I have made a few changes from the original: I used less salt, more veggies, brown rice instead of white and milk instead of cream. This comes in at about 196 calories per bowl and about 11 grams of fat (much less saturated if you use margarine instead of butter 7.4 g vs. 1.9). You can also make this with a couple chicken carcasses if you save them up!
Finished product is to die for. I could eat soup almost everyday, I find it so comforting. My husband does not really agree, but he is always excited for this.
Hope you all had a great weekend as well and were able to set aside some time to think about all the things you are grateful for in your lives. Maybe this soup will make your list next year…it is that good.
There is no doubt that being pregnant is an amazing thing. The fact that I am actually growing a baby, feeling little, tiny kicks while somehow carrying on in my usual life is beyond comprehension. Pregnancy is also amazing in that it has morphed me into a teenage boy. In that I have some nice acne, am sprouting hairs in new places and at times have an appetite that could empty a refrigerator, but whatever I am GLOWING (right?)!
A lot has been made of pregnancy food cravings, endless jokes and stereotypical items (ice cream and pickles anyone). When I was pregnant with my son it was grapefruits. I was hoarding them, afraid I would run short of the three I NEEDED per day. This time it has been chicken chow mien. It is salty, a carbohydrate load and readily available. After a good dose my accompanying fortune was as follows:
It was like the universe was talking to me (would anyone besides a dietitian get this fortune, never mind act on it?). If I have a skill it is taking a food and making it healthier. Look out chicken chow mien you are on my hit list.
1 pkg (14 oz/400 g) fresh chow mein noodles (found in the refrigerator section at most grocery stores)
1/4 cup oyster sauce
2 tbsp low sodium soy sauce
1 tbsp sesame oil
8 oz boneless skinless chicken breast
2 tbsp vegetable oil
1 onion, sliced
2 cloves garlic, minced
2 tsp grated gingerroot (optional, not my thing)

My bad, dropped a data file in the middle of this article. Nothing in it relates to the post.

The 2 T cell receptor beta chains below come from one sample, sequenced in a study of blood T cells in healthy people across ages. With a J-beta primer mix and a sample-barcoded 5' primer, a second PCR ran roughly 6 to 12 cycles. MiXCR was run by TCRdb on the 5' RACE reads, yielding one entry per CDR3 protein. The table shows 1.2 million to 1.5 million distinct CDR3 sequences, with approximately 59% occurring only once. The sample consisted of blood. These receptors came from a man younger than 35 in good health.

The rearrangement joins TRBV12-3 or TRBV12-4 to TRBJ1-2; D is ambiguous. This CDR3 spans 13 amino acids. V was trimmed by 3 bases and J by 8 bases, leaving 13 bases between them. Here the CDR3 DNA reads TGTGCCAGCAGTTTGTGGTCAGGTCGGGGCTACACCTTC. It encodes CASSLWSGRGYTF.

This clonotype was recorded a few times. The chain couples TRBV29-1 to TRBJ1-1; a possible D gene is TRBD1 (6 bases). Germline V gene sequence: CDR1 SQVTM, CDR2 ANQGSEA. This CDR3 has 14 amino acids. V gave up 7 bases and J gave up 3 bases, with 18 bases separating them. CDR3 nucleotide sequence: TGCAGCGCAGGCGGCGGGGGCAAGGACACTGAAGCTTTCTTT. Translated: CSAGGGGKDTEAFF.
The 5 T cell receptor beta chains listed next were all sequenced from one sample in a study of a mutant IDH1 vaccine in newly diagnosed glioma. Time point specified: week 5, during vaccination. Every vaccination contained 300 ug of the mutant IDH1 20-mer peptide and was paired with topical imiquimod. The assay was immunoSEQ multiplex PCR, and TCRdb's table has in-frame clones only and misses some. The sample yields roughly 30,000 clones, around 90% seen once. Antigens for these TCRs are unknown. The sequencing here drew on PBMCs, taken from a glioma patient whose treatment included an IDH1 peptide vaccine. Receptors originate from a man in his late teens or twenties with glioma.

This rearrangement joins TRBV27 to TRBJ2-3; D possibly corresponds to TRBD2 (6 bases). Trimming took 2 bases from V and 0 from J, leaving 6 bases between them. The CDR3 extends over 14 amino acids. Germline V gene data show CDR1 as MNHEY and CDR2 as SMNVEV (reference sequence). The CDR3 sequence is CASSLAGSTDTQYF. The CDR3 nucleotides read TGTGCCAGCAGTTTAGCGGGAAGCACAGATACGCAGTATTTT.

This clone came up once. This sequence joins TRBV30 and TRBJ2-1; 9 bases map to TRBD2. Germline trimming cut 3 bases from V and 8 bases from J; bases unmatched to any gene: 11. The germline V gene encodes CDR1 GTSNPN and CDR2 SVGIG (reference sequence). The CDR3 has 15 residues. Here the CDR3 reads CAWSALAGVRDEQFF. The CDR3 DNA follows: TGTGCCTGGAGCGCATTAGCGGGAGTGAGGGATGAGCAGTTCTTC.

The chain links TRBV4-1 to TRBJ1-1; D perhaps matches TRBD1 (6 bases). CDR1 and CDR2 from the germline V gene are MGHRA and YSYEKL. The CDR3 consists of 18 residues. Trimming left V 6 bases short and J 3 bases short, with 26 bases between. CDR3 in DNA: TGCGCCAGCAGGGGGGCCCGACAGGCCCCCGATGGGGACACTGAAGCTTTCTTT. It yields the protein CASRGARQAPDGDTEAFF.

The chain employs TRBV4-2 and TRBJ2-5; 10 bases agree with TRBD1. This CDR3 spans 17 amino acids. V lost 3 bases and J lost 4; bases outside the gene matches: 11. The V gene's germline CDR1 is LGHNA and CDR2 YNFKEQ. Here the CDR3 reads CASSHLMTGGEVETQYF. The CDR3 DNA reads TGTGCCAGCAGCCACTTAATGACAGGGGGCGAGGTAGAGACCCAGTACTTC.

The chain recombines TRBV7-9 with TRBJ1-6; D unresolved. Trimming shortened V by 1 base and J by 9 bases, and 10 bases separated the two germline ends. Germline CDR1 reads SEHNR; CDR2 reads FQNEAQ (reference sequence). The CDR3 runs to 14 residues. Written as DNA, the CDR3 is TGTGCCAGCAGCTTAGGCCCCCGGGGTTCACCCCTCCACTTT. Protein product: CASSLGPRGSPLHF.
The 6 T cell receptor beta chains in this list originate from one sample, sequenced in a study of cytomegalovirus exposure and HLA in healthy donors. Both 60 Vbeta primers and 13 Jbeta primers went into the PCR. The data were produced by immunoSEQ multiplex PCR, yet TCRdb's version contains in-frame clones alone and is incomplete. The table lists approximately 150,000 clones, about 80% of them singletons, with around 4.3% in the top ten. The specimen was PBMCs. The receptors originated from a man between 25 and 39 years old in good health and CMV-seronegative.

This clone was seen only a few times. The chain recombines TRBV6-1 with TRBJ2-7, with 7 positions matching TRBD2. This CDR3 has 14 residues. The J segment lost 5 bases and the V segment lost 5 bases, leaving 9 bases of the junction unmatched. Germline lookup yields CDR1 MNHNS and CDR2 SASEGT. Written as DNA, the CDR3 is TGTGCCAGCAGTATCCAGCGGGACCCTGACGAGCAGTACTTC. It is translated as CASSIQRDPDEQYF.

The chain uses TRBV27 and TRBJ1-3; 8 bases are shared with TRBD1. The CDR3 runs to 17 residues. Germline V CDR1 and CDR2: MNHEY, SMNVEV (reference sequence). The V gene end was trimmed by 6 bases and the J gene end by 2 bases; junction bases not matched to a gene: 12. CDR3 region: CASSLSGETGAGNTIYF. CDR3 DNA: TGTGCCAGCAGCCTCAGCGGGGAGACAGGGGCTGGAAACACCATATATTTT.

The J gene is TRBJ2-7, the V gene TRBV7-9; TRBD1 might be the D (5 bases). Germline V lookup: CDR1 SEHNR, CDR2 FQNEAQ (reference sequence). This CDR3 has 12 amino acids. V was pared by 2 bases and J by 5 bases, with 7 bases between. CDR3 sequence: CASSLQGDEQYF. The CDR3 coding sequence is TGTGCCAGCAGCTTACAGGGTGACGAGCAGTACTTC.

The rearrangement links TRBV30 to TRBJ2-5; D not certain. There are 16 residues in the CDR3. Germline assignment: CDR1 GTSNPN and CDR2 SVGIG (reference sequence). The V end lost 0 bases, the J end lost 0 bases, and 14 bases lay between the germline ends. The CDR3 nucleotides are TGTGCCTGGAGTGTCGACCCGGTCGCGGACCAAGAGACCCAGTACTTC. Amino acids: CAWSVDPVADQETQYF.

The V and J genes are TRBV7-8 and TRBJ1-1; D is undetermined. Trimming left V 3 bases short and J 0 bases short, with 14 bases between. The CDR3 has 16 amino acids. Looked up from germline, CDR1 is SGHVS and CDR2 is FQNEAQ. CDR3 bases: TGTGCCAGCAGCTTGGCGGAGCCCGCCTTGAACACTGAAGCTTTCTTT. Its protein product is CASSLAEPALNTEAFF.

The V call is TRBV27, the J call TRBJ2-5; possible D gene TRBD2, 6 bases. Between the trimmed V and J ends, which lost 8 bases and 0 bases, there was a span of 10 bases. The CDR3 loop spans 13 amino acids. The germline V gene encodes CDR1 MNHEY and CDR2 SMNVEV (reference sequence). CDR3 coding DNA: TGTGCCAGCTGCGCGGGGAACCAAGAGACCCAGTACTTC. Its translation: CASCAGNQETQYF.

2 cups chopped broccoli
3/4 cup snap peas, trimmed
1 large carrot, peeled and cut into matchsticks
2 sweet peppers, cut into matchsticks
2 celery ribs, chopped
3/4 cup low sodium chicken stock
1 cup bean sprouts
1 tbsp sesame seeds
In large saucepan of boiling water, cook noodles until tender, about 2 minutes. Drain and rinse under cold water; drain well and set aside in colander.
Meanwhile, in bowl, whisk together oyster sauce, soy sauce and sesame oil (the smell of this mixture is fantastic). Thinly slice chicken crosswise; add to bowl, tossing to coat.
In large wok or skillet, heat 1 tbsp (15 mL) of the vegetable oil over high heat; stir-fry chicken mixture for 2 minutes. Transfer to plate.
Add remaining oil to pan; reduce heat to medium. Add onion, garlic and ginger; stir-fry for 2 minutes. Add broccoli, snap peas, peppers, carrots, celery and 1/4 cup chicken stock; cover and steam for 3 minutes. Add noodles and stock; stir-fry until hot. Return chicken and any accumulated juices to pan; add bean sprouts and toss to combine. Serve sprinkled with sesame seeds. Adapted from here.
The finished product was still more than craving satisfying with much more veggies and without all the fat and sodium as take out. You're welcome baby. Our son also loved this, he was so busy eating the noodles he didn't notice the veggies coming along for the ride. It does make a lot, so if you don't have a large wok you may want to half the recipe.
On a side note Selena and Trevor's Wedding was amazing, had a wonderful time. The Shelter Point Distillery is a beautiful venue, with Rebecca Berry as a great events co-ordinator (and a blog reader, awesome). I will share an Erin Wallis Photography photo of the bride and her girls as a little follow up.
Tiffany McFadden, RD